The Duke of Cambridge has called on employers to take mental health seriously as he highlighted research that shows only a tiny proportion of workers contact HR departments about the issue.
William said a "mere 2%" of people visit human resources as he gave details about a new project to create an online portal to help staff and bosses improve workplace wellbeing.
Speaking in London at the global headquarters of Unilever - a supporter of the duke's Heads Together mental health campaign - the royal told invited guests work can provide a "great sense of fulfilment" and at times "be a significant source of stress".
He added: "Yet, data from the Heads Together campaign showed that the number of people who would feel able to talk to their HR departments about their mental health was a mere 2%. This illustrates a problem for businesses.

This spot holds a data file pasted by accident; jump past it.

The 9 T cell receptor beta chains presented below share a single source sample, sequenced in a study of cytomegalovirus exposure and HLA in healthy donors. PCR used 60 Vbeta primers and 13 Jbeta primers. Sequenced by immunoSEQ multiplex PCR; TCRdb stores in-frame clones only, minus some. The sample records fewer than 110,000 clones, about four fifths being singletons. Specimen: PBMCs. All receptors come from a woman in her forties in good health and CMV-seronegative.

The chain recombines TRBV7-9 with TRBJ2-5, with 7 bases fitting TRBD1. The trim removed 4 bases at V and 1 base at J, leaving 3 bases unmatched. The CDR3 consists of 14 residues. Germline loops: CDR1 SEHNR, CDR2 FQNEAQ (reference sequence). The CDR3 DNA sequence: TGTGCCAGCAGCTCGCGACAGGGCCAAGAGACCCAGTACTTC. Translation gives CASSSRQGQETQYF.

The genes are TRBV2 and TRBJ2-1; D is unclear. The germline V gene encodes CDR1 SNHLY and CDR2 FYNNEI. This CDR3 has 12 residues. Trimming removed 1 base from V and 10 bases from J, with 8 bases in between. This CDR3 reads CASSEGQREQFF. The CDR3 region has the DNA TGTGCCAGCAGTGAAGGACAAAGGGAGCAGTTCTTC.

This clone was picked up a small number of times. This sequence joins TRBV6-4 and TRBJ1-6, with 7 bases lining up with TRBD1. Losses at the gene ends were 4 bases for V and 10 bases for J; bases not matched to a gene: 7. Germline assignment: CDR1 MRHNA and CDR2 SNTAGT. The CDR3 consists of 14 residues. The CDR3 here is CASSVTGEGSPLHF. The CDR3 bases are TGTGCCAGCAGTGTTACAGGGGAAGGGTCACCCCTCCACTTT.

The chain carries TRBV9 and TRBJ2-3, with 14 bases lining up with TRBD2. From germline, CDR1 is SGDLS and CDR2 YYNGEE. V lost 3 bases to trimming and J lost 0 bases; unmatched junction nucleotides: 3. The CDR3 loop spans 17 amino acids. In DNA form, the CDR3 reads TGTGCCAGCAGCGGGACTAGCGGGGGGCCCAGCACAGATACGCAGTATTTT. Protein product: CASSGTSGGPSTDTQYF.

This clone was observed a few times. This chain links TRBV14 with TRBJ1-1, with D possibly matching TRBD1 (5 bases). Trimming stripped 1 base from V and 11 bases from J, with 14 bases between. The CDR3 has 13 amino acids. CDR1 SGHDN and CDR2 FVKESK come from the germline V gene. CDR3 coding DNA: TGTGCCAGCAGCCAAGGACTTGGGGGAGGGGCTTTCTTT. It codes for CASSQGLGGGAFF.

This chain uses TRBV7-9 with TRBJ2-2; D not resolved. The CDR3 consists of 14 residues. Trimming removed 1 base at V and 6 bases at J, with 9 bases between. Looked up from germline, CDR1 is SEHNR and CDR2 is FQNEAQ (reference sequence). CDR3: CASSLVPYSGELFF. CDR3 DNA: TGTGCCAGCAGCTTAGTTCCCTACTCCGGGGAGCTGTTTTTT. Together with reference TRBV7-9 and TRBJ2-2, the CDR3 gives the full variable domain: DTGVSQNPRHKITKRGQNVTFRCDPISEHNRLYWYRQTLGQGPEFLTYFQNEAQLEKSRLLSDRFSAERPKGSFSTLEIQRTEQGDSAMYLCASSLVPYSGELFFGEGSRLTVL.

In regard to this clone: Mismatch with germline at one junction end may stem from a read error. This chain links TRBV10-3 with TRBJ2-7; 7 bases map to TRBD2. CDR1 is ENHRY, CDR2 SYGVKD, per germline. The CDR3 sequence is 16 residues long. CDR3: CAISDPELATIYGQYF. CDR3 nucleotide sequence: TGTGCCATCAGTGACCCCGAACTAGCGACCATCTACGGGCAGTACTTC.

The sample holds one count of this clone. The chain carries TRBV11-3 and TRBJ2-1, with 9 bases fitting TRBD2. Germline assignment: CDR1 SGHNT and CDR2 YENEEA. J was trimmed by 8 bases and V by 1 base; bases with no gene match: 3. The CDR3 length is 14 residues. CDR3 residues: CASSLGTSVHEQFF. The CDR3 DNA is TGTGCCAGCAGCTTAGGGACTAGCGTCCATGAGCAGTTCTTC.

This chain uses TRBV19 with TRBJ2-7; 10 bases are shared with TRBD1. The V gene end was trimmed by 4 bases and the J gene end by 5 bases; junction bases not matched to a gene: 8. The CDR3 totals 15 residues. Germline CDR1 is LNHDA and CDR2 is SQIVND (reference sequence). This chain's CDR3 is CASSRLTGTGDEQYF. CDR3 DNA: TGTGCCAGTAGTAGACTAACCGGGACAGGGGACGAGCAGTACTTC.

"For me, this is personal. I worked in a job as an air ambulance pilot quite recently where along with my colleagues I dealt with traumatic and stressful situations.
"But in my place of work, mental health was taken very seriously. We could be open about our experiences and could support our colleagues when they needed it, including very thorough debriefs. We knew how to talk about pressure and knew where to direct each other for help.
"That is what we need in every workplace in this country."
He explained his Royal Foundation and the charity Mind would be launching a new Workplace Wellbeing Programme in September to support employers - in particular small to medium enterprises (SMEs), who struggle to find the resources to deal with workplace mental health.
The initiative would include an online portal of resources for employers, along with online training for SME employees.
Paul Farmer, Mind's chief executive officer, told the guests: "One in six people go to work with a mental health problem. We know that far too many people are still too scared to talk about their mental health at work.
"And we know about the human cost of that consequence, 300,000 people every year falling out of work as a result of poor mental health, the equivalent of the population of Newcastle or Belfast."